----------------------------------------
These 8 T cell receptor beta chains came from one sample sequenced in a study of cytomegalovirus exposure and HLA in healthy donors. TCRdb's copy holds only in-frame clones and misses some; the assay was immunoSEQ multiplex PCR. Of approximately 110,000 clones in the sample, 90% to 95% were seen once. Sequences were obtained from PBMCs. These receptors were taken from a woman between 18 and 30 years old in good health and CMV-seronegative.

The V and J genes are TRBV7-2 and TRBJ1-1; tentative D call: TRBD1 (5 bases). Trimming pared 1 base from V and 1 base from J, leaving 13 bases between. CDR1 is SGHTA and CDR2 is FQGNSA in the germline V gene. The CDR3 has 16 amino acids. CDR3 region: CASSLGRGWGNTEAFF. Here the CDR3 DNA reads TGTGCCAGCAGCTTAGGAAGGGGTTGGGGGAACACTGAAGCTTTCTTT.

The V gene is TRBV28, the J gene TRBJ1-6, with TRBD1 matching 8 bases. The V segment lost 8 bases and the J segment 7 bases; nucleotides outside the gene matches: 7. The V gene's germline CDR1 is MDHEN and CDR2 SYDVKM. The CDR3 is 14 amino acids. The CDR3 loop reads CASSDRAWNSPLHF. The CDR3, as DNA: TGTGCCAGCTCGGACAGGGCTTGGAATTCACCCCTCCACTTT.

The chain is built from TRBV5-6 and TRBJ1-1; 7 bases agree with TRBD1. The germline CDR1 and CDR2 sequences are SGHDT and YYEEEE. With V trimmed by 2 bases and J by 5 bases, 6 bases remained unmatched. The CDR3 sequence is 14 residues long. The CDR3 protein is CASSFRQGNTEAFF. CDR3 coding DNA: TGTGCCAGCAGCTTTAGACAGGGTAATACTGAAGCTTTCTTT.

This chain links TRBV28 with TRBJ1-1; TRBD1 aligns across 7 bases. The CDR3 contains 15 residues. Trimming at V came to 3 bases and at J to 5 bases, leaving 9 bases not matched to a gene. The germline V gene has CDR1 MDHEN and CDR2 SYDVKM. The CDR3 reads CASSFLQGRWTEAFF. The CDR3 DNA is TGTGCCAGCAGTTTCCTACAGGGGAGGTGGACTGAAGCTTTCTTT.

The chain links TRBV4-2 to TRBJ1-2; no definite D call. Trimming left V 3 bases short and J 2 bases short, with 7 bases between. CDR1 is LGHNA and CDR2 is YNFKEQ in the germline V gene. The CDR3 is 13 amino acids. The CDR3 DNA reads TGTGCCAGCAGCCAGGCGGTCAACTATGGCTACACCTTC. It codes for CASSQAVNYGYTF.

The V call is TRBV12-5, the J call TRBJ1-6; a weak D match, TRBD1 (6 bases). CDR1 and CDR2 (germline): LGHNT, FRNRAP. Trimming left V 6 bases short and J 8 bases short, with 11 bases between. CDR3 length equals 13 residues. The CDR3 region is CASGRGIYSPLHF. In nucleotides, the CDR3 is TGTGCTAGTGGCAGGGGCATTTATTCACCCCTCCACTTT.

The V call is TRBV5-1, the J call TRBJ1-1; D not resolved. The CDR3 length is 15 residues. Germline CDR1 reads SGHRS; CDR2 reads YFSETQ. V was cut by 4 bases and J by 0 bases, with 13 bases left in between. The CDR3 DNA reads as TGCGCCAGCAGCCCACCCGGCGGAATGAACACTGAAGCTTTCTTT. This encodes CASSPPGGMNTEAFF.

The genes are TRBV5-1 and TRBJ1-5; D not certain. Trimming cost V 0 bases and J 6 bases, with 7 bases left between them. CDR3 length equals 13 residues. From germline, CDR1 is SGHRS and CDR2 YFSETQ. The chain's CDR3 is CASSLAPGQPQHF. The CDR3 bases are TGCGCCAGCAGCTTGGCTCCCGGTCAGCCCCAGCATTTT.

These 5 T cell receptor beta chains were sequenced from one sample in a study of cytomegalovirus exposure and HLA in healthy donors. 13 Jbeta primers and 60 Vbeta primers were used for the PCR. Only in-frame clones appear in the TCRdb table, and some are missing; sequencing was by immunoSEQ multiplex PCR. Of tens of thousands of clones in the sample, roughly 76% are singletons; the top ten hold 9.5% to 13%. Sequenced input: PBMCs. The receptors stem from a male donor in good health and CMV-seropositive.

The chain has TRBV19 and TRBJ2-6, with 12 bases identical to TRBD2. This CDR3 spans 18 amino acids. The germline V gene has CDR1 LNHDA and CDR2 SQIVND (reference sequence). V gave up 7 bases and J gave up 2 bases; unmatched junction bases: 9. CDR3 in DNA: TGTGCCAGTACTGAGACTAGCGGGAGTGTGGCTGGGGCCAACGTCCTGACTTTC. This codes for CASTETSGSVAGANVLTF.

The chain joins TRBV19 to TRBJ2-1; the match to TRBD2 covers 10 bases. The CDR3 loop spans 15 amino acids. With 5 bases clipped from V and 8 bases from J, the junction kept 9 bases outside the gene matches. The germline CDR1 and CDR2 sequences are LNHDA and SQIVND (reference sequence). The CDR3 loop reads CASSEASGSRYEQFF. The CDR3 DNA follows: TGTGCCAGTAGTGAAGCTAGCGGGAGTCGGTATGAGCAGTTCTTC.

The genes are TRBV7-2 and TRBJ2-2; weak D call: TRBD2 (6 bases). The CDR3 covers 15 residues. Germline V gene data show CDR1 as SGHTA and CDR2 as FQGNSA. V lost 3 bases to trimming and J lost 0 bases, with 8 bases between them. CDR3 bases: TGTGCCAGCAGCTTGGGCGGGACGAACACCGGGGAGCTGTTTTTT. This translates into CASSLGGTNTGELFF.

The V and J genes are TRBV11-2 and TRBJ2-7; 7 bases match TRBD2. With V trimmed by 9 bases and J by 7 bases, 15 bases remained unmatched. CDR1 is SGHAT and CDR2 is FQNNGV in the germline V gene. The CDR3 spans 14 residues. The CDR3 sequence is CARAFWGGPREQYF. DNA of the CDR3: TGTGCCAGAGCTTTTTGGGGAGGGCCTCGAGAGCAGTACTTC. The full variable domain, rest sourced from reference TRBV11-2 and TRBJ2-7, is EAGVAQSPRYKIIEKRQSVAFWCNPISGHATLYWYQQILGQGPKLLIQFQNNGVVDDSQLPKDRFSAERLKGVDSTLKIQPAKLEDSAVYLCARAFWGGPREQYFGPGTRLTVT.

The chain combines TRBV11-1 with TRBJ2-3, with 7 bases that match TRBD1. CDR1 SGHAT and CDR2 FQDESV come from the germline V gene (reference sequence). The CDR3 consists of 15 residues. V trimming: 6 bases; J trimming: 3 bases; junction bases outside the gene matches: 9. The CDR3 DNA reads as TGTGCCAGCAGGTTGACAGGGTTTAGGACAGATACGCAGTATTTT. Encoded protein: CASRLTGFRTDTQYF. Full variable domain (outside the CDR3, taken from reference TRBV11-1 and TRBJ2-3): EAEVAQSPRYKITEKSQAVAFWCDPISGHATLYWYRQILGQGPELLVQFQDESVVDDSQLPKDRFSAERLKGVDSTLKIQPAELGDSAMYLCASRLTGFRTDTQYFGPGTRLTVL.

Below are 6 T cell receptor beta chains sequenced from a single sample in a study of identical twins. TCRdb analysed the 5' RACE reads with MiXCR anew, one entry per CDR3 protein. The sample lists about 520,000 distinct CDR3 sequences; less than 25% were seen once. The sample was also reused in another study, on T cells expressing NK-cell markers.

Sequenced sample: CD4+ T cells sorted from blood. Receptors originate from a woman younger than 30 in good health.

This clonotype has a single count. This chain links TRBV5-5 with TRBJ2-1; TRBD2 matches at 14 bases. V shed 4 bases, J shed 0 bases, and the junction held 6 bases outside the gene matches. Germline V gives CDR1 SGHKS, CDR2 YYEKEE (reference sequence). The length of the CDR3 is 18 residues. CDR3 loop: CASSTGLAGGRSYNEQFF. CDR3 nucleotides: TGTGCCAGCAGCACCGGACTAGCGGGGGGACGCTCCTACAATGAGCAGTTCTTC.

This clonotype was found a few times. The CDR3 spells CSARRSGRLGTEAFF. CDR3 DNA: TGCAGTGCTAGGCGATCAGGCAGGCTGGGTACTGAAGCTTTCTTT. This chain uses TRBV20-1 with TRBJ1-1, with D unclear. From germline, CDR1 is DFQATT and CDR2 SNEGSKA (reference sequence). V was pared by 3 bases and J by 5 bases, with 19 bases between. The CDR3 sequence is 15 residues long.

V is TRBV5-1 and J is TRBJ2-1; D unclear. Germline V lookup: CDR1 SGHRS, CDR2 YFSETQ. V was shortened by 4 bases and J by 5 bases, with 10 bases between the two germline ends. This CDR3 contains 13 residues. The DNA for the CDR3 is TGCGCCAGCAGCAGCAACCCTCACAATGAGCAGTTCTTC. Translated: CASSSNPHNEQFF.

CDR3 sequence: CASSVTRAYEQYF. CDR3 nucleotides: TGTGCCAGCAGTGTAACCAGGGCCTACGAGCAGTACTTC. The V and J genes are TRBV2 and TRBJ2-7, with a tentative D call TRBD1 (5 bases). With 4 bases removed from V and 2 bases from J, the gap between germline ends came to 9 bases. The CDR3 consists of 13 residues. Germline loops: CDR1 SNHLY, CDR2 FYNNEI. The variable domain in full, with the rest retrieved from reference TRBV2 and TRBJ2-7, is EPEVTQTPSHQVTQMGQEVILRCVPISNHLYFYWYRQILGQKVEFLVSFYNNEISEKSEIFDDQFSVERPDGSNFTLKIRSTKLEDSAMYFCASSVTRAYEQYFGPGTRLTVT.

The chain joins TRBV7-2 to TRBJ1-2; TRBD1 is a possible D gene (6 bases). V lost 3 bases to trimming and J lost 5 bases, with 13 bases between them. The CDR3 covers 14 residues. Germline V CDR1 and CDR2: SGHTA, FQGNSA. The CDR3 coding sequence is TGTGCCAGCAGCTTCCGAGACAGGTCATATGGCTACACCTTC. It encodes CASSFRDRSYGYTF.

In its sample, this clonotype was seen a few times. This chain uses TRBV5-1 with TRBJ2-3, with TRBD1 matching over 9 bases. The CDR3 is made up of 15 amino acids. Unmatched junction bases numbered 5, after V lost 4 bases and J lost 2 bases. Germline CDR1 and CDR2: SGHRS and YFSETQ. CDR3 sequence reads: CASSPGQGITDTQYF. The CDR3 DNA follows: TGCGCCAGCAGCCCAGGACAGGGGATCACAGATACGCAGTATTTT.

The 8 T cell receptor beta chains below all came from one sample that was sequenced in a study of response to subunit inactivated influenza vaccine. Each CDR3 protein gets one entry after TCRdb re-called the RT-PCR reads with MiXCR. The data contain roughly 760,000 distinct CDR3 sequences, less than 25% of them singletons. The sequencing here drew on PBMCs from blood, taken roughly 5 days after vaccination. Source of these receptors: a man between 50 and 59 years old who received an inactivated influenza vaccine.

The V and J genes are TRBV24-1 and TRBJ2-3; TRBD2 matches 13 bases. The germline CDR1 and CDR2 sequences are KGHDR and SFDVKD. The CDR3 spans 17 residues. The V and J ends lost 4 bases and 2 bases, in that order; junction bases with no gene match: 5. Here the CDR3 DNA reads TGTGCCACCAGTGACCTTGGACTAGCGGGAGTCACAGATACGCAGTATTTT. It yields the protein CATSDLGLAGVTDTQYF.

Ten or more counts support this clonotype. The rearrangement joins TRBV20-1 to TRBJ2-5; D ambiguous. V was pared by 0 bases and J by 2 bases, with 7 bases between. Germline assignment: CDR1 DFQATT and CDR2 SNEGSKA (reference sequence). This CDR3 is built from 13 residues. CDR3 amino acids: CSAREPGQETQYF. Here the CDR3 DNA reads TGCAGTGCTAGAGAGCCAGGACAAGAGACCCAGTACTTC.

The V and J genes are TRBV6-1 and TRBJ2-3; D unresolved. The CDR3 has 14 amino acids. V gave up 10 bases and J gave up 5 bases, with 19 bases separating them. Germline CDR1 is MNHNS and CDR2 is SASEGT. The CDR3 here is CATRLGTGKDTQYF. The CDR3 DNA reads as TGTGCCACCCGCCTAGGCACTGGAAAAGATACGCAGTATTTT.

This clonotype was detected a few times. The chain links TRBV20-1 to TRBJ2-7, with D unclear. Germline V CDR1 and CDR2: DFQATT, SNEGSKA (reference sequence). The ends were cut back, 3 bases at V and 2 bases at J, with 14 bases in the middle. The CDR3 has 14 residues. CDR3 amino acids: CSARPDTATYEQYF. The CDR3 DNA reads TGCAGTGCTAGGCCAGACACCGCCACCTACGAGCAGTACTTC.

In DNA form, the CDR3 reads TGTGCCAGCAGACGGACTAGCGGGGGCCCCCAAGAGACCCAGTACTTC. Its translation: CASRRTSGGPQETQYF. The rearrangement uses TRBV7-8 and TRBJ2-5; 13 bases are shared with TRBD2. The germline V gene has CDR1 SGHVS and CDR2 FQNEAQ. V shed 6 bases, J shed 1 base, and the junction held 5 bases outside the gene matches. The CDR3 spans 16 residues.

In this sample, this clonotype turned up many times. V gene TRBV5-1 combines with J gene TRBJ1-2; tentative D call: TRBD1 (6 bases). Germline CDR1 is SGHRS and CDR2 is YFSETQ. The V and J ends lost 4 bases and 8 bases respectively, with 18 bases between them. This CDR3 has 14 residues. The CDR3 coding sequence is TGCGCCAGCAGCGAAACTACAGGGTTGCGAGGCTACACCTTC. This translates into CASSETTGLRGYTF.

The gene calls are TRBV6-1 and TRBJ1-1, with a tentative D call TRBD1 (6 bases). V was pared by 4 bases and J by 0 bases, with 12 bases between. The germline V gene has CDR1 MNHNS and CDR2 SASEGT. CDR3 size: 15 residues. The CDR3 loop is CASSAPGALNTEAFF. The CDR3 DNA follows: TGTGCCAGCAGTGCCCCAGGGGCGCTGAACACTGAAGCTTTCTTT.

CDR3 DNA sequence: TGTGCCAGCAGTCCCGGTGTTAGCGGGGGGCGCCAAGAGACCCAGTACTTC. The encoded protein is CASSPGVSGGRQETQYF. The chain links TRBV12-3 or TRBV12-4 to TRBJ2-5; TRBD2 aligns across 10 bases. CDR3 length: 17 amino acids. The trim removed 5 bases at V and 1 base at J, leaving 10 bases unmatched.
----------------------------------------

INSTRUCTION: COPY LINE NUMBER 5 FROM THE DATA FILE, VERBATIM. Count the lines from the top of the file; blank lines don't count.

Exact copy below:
This chain links TRBV28 with TRBJ1-1; TRBD1 aligns across 7 bases. The CDR3 contains 15 residues. Trimming at V came to 3 bases and at J to 5 bases, leaving 9 bases not matched to a gene. The germline V gene has CDR1 MDHEN and CDR2 SYDVKM. The CDR3 reads CASSFLQGRWTEAFF. The CDR3 DNA is TGTGCCAGCAGTTTCCTACAGGGGAGGTGGACTGAAGCTTTCTTT.